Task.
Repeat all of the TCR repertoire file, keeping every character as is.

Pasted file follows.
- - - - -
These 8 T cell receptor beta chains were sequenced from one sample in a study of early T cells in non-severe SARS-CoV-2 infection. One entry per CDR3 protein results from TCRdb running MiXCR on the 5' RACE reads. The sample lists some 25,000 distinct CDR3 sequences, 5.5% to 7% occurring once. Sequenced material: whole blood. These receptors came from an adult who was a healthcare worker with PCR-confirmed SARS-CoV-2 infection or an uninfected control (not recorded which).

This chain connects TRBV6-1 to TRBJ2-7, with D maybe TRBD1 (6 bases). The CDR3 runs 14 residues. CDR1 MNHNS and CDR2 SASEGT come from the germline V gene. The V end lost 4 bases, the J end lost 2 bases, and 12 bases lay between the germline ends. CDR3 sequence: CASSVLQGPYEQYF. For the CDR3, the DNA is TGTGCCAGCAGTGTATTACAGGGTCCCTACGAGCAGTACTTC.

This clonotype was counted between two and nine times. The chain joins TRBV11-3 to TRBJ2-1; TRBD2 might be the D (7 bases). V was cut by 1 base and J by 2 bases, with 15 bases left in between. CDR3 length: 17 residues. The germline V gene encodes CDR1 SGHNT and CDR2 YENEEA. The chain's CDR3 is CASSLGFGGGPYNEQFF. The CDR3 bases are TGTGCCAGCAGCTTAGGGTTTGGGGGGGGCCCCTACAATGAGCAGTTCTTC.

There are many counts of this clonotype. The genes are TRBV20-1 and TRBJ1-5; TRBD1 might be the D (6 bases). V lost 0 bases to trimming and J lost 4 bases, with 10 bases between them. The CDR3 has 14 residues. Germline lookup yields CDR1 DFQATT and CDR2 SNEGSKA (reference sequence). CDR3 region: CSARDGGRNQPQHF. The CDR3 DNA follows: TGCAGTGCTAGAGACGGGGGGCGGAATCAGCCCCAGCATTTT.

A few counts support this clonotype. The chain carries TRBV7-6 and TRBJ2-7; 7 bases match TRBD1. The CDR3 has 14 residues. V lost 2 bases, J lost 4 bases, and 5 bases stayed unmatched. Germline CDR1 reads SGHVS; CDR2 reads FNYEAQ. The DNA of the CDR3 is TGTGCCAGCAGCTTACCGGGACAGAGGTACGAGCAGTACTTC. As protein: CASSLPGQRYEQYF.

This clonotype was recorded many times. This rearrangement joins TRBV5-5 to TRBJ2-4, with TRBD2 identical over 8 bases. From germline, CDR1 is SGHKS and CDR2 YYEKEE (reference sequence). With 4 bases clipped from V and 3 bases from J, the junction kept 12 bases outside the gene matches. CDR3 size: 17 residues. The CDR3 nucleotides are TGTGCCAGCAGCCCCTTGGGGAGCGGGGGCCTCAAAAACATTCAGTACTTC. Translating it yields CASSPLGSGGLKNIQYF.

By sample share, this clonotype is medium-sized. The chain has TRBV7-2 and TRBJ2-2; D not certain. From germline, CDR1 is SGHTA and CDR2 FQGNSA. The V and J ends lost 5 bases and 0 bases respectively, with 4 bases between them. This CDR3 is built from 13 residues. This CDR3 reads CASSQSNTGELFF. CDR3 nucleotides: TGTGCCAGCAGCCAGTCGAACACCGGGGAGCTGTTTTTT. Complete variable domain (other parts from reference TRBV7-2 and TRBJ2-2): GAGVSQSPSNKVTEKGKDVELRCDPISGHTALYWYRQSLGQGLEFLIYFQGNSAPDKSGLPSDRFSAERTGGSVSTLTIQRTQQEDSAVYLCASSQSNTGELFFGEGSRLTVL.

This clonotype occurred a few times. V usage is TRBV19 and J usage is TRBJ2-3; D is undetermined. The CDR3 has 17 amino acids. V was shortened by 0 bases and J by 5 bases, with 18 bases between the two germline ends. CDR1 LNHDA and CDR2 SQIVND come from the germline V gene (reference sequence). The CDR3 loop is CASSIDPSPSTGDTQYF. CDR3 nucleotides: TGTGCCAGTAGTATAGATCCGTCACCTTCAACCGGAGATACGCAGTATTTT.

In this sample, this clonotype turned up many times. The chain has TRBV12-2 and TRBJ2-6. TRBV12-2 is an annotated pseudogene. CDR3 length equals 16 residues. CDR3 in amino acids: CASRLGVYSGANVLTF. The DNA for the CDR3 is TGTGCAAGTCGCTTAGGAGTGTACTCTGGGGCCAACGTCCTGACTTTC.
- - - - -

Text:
These 8 T cell receptor beta chains were sequenced from one sample in a study of early T cells in non-severe SARS-CoV-2 infection. One entry per CDR3 protein results from TCRdb running MiXCR on the 5' RACE reads. The sample lists some 25,000 distinct CDR3 sequences, 5.5% to 7% occurring once. Sequenced material: whole blood. These receptors came from an adult who was a healthcare worker with PCR-confirmed SARS-CoV-2 infection or an uninfected control (not recorded which).

This chain connects TRBV6-1 to TRBJ2-7, with D maybe TRBD1 (6 bases). The CDR3 runs 14 residues. CDR1 MNHNS and CDR2 SASEGT come from the germline V gene. The V end lost 4 bases, the J end lost 2 bases, and 12 bases lay between the germline ends. CDR3 sequence: CASSVLQGPYEQYF. For the CDR3, the DNA is TGTGCCAGCAGTGTATTACAGGGTCCCTACGAGCAGTACTTC.

This clonotype was counted between two and nine times. The chain joins TRBV11-3 to TRBJ2-1; TRBD2 might be the D (7 bases). V was cut by 1 base and J by 2 bases, with 15 bases left in between. CDR3 length: 17 residues. The germline V gene encodes CDR1 SGHNT and CDR2 YENEEA. The chain's CDR3 is CASSLGFGGGPYNEQFF. The CDR3 bases are TGTGCCAGCAGCTTAGGGTTTGGGGGGGGCCCCTACAATGAGCAGTTCTTC.

There are many counts of this clonotype. The genes are TRBV20-1 and TRBJ1-5; TRBD1 might be the D (6 bases). V lost 0 bases to trimming and J lost 4 bases, with 10 bases between them. The CDR3 has 14 residues. Germline lookup yields CDR1 DFQATT and CDR2 SNEGSKA (reference sequence). CDR3 region: CSARDGGRNQPQHF. The CDR3 DNA follows: TGCAGTGCTAGAGACGGGGGGCGGAATCAGCCCCAGCATTTT.

A few counts support this clonotype. The chain carries TRBV7-6 and TRBJ2-7; 7 bases match TRBD1. The CDR3 has 14 residues. V lost 2 bases, J lost 4 bases, and 5 bases stayed unmatched. Germline CDR1 reads SGHVS; CDR2 reads FNYEAQ. The DNA of the CDR3 is TGTGCCAGCAGCTTACCGGGACAGAGGTACGAGCAGTACTTC. As protein: CASSLPGQRYEQYF.

This clonotype was recorded many times. This rearrangement joins TRBV5-5 to TRBJ2-4, with TRBD2 identical over 8 bases. From germline, CDR1 is SGHKS and CDR2 YYEKEE (reference sequence). With 4 bases clipped from V and 3 bases from J, the junction kept 12 bases outside the gene matches. CDR3 size: 17 residues. The CDR3 nucleotides are TGTGCCAGCAGCCCCTTGGGGAGCGGGGGCCTCAAAAACATTCAGTACTTC. Translating it yields CASSPLGSGGLKNIQYF.

By sample share, this clonotype is medium-sized. The chain has TRBV7-2 and TRBJ2-2; D not certain. From germline, CDR1 is SGHTA and CDR2 FQGNSA. The V and J ends lost 5 bases and 0 bases respectively, with 4 bases between them. This CDR3 is built from 13 residues. This CDR3 reads CASSQSNTGELFF. CDR3 nucleotides: TGTGCCAGCAGCCAGTCGAACACCGGGGAGCTGTTTTTT. Complete variable domain (other parts from reference TRBV7-2 and TRBJ2-2): GAGVSQSPSNKVTEKGKDVELRCDPISGHTALYWYRQSLGQGLEFLIYFQGNSAPDKSGLPSDRFSAERTGGSVSTLTIQRTQQEDSAVYLCASSQSNTGELFFGEGSRLTVL.

This clonotype occurred a few times. V usage is TRBV19 and J usage is TRBJ2-3; D is undetermined. The CDR3 has 17 amino acids. V was shortened by 0 bases and J by 5 bases, with 18 bases between the two germline ends. CDR1 LNHDA and CDR2 SQIVND come from the germline V gene (reference sequence). The CDR3 loop is CASSIDPSPSTGDTQYF. CDR3 nucleotides: TGTGCCAGTAGTATAGATCCGTCACCTTCAACCGGAGATACGCAGTATTTT.

In this sample, this clonotype turned up many times. The chain has TRBV12-2 and TRBJ2-6. TRBV12-2 is an annotated pseudogene. CDR3 length equals 16 residues. CDR3 in amino acids: CASRLGVYSGANVLTF. The DNA for the CDR3 is TGTGCAAGTCGCTTAGGAGTGTACTCTGGGGCCAACGTCCTGACTTTC.